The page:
I hope someone there was listening.
And this is interesting: Extreme leftist Meir Margalit wrote an op-ed in Haaretz today, called "They depend on us." He says that east Jerusalem could become another Gaza if those neighborhoods become part of the PA and Israel cuts off benefits it currently provides. According to his math, Israel expends on the Arabs of these neighborhoods something like 500 million NIS annually for health benefits, pensions, and other forms of assistance.
Claims Margalit, either Israel or the international community would have to foot this bill or there would be a humanitarian crisis.
Israel foot the bill? This guy wants it both ways, doesn’t he? We should give them a state, but continue to take care of them. The fact that he could say this is indicative of some very fuzzy thinking.
This leads us to an article in the Globe and Mail in Canada, which describes the desire of some Palestinians who live on the municipal fringe of Jerusalem to stay within Israeli control.
"If there was a referendum here , no one would vote to join the Palestinian Authority," said one Nabil Gheit. "We will not accept it. There would be another intifada [uprising] to defend ourselves from the PA."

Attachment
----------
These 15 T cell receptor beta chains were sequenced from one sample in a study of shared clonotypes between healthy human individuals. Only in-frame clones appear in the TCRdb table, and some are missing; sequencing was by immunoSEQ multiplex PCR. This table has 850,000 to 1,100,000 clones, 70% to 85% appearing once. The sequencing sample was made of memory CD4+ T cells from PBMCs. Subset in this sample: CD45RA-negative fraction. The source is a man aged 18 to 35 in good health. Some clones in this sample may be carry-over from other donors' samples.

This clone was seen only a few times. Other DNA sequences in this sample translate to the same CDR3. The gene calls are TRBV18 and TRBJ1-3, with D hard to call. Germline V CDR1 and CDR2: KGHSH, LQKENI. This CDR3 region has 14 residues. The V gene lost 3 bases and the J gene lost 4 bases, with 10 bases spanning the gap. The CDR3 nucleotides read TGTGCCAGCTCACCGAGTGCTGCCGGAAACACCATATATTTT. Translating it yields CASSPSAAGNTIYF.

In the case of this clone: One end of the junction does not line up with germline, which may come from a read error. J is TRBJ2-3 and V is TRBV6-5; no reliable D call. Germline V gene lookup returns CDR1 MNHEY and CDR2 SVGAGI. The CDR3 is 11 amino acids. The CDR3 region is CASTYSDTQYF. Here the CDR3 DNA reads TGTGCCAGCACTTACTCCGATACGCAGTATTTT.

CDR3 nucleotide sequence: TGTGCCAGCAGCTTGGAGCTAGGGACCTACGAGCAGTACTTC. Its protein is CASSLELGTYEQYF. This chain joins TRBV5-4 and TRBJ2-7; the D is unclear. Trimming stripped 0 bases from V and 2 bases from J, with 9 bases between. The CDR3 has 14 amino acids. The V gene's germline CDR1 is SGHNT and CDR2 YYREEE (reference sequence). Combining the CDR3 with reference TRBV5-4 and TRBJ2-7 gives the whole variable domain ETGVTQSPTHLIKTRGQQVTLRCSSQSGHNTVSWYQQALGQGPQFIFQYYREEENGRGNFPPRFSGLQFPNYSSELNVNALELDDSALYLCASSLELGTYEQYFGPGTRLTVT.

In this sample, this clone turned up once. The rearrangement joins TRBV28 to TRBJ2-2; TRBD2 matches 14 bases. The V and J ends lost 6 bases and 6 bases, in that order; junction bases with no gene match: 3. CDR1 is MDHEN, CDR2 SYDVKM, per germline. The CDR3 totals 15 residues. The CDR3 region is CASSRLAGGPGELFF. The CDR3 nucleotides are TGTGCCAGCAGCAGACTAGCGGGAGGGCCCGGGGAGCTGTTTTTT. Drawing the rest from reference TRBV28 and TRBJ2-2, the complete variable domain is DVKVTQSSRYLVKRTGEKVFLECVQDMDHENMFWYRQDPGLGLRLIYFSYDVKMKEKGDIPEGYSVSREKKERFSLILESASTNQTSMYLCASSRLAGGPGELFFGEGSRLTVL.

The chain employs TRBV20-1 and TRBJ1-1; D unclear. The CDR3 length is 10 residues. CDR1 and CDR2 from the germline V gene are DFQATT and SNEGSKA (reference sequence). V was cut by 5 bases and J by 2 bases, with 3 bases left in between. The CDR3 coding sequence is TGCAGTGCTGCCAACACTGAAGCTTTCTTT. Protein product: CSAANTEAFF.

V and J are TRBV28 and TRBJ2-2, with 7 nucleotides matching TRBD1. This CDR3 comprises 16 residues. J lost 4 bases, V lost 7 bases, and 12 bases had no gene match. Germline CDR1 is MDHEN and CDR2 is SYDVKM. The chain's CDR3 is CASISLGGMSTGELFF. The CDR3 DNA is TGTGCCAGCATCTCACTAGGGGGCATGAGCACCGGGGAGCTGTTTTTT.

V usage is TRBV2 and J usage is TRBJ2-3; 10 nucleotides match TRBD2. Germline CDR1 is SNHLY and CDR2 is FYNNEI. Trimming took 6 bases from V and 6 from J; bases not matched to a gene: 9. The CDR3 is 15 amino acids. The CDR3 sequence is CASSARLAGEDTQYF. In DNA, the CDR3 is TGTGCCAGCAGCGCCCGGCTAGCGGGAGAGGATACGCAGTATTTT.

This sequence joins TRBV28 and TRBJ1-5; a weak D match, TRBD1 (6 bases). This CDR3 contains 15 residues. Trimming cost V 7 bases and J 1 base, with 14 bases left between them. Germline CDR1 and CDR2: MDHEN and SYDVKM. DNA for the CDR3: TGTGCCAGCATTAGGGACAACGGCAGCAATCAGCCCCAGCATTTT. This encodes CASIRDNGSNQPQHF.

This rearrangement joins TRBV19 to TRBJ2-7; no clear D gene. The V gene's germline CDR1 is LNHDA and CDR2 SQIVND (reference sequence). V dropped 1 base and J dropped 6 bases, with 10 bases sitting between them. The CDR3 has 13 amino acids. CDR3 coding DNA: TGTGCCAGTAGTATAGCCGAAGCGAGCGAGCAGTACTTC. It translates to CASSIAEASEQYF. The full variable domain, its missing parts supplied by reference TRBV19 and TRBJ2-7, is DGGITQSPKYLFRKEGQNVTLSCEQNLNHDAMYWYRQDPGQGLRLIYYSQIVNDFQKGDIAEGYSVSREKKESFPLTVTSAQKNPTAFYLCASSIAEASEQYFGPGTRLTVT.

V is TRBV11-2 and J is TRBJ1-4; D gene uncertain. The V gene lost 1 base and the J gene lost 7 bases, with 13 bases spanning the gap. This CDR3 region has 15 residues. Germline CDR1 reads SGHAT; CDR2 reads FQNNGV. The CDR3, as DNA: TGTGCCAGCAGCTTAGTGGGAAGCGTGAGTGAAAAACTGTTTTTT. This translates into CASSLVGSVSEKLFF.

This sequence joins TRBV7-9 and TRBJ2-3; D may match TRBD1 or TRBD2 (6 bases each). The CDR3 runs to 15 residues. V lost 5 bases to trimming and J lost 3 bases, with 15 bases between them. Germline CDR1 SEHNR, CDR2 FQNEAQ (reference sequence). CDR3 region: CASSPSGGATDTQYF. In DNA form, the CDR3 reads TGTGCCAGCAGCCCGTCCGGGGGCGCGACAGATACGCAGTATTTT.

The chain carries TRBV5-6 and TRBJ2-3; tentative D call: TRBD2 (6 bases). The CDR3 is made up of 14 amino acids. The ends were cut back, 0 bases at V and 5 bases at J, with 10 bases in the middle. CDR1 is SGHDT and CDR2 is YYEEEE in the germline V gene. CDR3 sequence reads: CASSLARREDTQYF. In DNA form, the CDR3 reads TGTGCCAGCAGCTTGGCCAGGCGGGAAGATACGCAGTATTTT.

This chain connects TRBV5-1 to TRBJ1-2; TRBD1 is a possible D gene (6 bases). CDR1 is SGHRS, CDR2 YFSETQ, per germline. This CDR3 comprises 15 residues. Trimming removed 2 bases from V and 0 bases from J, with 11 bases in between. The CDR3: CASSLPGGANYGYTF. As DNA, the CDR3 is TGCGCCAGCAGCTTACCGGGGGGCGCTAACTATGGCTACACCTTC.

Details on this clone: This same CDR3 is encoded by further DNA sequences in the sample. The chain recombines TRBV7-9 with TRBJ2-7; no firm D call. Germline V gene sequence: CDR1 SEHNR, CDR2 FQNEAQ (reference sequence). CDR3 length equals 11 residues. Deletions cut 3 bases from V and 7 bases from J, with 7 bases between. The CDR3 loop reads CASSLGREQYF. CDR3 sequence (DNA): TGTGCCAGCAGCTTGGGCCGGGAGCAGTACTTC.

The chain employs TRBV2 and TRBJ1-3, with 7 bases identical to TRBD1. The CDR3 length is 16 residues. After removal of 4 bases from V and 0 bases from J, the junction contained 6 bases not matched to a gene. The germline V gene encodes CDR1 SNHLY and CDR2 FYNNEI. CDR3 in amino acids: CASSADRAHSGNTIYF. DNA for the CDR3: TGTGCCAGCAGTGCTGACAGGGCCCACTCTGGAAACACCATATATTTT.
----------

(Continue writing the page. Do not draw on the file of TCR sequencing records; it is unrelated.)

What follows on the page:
No further comment is necessary.
I would like to call attention to a piece by Dr. Martin Sherman — academic director of the Jerusalem Summit — in YNet, "Conquer or Capitulate." Says Sherman, we have no choice. The Palestinians cannot be reasoned with and cannot be dissuaded from further attacks on us by moderate military operations. We either surrender to them, and give up our Zionist dream, or we re-take the areas that had been transferred to the Palestinian Authority, dismantle all infrastructures put in place by Oslo, and reinstate Israeli sovereignty.
He’s got it right.
At a White House press conference President Bush has made a statement that I see as possibly significant. A nuclear Iran, he warned, could lead to WWIII.
Tough words, meant to be so, I hope.
In an operation in Nablus (Shechem) yesterday, the IDF uncovered two weaponry caches in a civilian home, and arrested two terrorists, one of whom was planning a suicide attack.
During an IDF operation aimed at cleaning out terrorist infrastructure in Khan Yunis in southern Gaza, there was heavy exchange of gunfire with members of Hamas, and a 20-year old member of the Golani Brigades, Sgt. Ben Kubani, was shot and killed. There have been a series of such operations — almost on a daily basis — aimed at preventing attacks on civilian population.
Now Public Security Minister Avi Dichter is calling for a major military operation into Gaza. "We can either send the army into the Palestinian territories or face suicide belts in Tel Aviv."